Wase technology produces renewable energy from brewery wastewater

Wase’s industriWASE technology is tackling the dual issues of excessive wastewater and unsustainable energy costs by allowing breweries to convert organic matter in wastewater into biomethane, a renewable energy source.

According to the company, founded in 2017 by Dr. Thomas Fudge to combat the significant issues of untreated wastewater and landfill overuse, globally, over 80% of wastewater is left untreated and discharged into the environment. While UK brewers are among the best in the world in making environmentally conscious decisions, over 70% the fresh water used in brewing still ends up as wastewater, which Wase said is not only potentially ecologically damaging, but also a waste of a valuable feedstock.

Breweries are energy-intensive businesses, and as such, have been particularly impacted by the soaring cost of energy in 2022/23. With wastewater and energy now accounting for around 8% of costs at UK breweries, brewers are faced with the difficult decision between squeezed margins, passing costs on to consumers, or both.

The modular and compact nature of Wase’s systems allows for the generation of bioenergy onsite, reducing operational costs from day one of installation.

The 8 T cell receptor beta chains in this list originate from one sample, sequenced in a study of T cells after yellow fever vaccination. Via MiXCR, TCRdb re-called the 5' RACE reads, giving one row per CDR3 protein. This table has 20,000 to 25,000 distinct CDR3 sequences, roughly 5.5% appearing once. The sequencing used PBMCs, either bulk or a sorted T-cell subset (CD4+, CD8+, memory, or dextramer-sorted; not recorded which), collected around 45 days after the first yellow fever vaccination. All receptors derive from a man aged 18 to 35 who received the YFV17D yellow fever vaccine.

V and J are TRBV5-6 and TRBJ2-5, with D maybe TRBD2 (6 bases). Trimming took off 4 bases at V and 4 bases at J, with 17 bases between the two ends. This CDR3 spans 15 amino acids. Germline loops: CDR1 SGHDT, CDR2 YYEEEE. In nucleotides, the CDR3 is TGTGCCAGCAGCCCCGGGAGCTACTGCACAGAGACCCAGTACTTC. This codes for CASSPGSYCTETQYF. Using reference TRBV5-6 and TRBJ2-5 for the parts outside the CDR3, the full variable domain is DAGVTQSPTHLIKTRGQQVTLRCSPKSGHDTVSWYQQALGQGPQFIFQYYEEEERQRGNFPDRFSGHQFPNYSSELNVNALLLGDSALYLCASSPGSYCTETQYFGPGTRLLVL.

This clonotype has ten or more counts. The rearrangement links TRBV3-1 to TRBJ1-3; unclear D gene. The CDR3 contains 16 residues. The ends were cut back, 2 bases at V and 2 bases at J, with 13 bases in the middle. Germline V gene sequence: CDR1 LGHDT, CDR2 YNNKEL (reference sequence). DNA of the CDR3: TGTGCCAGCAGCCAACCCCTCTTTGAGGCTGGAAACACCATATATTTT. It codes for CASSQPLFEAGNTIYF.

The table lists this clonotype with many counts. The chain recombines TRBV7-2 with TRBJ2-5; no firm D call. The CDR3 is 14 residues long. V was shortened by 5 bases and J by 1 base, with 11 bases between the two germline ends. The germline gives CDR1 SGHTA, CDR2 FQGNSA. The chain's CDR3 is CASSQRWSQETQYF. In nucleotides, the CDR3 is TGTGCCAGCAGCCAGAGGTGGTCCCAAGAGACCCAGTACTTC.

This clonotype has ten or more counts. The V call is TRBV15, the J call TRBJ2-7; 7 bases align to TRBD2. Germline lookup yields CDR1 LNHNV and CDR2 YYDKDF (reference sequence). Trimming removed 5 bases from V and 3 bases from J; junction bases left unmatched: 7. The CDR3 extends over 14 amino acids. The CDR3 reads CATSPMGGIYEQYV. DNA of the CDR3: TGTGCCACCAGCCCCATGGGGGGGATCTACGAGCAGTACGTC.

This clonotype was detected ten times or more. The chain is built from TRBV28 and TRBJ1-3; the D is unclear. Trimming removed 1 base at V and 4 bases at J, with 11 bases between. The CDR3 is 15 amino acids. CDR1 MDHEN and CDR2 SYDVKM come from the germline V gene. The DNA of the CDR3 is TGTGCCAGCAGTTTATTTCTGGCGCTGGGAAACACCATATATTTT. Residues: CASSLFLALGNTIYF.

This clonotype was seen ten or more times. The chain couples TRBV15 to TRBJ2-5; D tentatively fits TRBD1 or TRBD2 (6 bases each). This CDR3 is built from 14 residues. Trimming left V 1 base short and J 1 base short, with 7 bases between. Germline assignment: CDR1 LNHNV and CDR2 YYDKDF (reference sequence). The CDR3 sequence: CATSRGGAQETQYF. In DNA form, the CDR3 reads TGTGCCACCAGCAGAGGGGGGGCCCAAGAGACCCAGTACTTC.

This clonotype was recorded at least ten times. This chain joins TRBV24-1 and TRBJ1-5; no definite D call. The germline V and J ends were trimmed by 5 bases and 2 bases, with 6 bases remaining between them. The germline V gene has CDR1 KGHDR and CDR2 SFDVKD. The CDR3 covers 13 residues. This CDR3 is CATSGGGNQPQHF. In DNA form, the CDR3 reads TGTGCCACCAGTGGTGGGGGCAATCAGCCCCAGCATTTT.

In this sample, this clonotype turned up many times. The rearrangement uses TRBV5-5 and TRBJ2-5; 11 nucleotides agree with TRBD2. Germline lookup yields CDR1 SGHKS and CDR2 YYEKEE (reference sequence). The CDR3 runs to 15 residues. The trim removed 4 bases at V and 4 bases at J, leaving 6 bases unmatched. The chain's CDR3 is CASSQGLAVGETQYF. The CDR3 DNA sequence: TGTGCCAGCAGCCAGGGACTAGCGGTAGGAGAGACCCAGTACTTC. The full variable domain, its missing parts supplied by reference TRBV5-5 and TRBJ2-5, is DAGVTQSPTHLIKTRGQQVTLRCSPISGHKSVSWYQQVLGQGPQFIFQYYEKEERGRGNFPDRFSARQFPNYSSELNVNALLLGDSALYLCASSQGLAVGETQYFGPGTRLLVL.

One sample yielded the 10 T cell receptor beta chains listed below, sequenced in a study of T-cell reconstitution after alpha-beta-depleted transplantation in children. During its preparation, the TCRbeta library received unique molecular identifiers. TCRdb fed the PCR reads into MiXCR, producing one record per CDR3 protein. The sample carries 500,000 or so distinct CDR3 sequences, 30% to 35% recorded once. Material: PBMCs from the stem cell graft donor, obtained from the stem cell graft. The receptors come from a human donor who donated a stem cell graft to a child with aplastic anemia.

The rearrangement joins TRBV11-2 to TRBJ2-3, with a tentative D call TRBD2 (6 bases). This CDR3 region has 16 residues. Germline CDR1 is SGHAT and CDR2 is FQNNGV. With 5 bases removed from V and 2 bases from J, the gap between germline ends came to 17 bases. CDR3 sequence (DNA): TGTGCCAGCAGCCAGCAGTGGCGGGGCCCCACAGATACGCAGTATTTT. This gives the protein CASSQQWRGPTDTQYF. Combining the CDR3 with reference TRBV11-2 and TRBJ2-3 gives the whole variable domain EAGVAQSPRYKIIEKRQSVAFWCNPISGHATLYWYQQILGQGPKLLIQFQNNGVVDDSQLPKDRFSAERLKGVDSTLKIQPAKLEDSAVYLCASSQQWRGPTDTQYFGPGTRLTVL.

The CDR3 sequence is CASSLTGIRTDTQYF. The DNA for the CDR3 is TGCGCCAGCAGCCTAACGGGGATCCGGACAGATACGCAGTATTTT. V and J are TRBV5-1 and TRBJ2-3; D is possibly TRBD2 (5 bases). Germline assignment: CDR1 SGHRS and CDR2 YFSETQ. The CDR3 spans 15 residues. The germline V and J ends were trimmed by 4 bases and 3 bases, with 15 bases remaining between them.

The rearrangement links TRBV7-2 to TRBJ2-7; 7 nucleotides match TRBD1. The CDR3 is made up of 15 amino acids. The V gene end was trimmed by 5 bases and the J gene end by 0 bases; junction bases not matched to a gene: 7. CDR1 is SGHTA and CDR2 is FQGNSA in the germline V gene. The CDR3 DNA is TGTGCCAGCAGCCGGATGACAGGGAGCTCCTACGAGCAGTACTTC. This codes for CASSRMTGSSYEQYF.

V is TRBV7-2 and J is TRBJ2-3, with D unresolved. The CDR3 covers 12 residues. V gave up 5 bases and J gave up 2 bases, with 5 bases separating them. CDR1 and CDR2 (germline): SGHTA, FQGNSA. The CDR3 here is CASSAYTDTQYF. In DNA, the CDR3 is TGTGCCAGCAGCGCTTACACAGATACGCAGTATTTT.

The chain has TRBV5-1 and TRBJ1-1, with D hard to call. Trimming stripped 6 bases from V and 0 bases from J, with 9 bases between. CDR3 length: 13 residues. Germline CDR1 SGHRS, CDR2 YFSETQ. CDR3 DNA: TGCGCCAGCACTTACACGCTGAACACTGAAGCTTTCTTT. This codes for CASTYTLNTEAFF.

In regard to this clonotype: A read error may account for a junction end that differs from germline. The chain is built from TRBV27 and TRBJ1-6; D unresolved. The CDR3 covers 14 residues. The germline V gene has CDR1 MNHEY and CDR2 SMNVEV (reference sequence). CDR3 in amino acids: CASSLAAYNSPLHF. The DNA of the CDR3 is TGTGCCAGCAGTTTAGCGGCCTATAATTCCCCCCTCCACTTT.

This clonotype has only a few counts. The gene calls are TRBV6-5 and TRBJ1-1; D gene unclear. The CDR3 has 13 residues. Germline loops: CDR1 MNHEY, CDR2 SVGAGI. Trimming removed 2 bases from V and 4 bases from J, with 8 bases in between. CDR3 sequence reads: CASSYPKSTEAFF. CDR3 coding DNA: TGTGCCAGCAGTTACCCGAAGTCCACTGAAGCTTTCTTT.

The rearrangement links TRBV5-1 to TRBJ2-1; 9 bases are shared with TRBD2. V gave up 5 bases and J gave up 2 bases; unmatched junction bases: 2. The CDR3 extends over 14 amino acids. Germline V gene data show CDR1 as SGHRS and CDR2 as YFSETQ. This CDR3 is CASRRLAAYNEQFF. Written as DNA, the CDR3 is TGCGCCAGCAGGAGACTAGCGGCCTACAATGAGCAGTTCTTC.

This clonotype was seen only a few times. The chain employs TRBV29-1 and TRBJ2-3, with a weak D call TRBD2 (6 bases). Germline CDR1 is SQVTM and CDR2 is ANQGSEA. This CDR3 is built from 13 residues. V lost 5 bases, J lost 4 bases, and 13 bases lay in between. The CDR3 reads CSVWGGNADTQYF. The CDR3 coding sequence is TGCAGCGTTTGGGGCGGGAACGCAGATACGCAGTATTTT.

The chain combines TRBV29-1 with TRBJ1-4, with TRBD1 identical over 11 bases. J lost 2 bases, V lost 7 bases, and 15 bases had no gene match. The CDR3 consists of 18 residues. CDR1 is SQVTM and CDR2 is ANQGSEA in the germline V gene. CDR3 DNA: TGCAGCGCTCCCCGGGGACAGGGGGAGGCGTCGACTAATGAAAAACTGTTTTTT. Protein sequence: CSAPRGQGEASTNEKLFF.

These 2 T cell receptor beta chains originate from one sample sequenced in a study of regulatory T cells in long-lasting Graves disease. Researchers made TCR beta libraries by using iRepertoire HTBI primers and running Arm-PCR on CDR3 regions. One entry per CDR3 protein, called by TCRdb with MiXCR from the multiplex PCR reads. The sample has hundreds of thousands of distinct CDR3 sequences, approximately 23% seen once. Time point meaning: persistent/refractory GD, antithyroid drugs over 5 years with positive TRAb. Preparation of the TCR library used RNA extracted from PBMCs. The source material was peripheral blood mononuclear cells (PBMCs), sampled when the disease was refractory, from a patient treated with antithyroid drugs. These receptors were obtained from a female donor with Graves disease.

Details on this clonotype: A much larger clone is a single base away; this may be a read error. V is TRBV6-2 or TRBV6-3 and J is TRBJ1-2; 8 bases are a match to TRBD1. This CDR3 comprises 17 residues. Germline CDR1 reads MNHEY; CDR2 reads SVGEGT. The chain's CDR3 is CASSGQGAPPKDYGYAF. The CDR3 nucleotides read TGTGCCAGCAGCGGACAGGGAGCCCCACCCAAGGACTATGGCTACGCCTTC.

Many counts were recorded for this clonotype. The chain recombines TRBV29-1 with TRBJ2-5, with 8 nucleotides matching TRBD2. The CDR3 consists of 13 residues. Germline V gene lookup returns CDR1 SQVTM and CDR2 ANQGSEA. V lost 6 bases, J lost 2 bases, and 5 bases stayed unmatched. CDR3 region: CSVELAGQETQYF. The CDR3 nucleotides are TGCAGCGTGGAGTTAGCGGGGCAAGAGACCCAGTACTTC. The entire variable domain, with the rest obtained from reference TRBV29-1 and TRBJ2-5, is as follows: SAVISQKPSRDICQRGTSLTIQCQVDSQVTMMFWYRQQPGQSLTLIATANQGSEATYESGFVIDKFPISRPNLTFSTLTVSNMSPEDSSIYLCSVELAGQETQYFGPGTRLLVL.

Wase has recently signed £1.1m of contracts for its industriWASE system, which includes a £500k contract with Hepworth & Company, the Sussex-based craft brewery. Wase will install its state-of-the-art industriWASE 40 system at Hepworth’s site before the end of 2023, with the facility treating an estimated 7,800 cubic metres of wastewater a year. Once installed, the system will generate c.378 MWh of net energy a year and save over 100 tonnes of CO2e with the biomethane produced used to decarbonise Hepworth’s heating.

Dr. Thomas Fudge, CEO of Wase commented: “We are delighted to be working with Hepworth to deliver a sustainable wastewater treatment solution. Our approach demonstrates the affordability for businesses to adopt circular economy principles and to generate renewable energy from their waste streams. ”

Andy Hepworth, chairman and founder of Hepworth, added: “Hepworth is committed to reducing its carbon footprint and adopting sustainable business practices. By partnering with Wase, we will be able to lower our greenhouse gas emissions while also reducing energy costs, taking us one step further towards our net zero ambitions.”

Alongside its work with Hepworth, Wase has entered into negotiations with a number of other breweries and food and drink manufacturers and aims to secure orders of over £10m before the end of this year. Wase is targeting the installation of over 8,000 systems by 2030, saving over 1 megatonne of CO2e and generating 2200 gigawatt hours of renewable energy.

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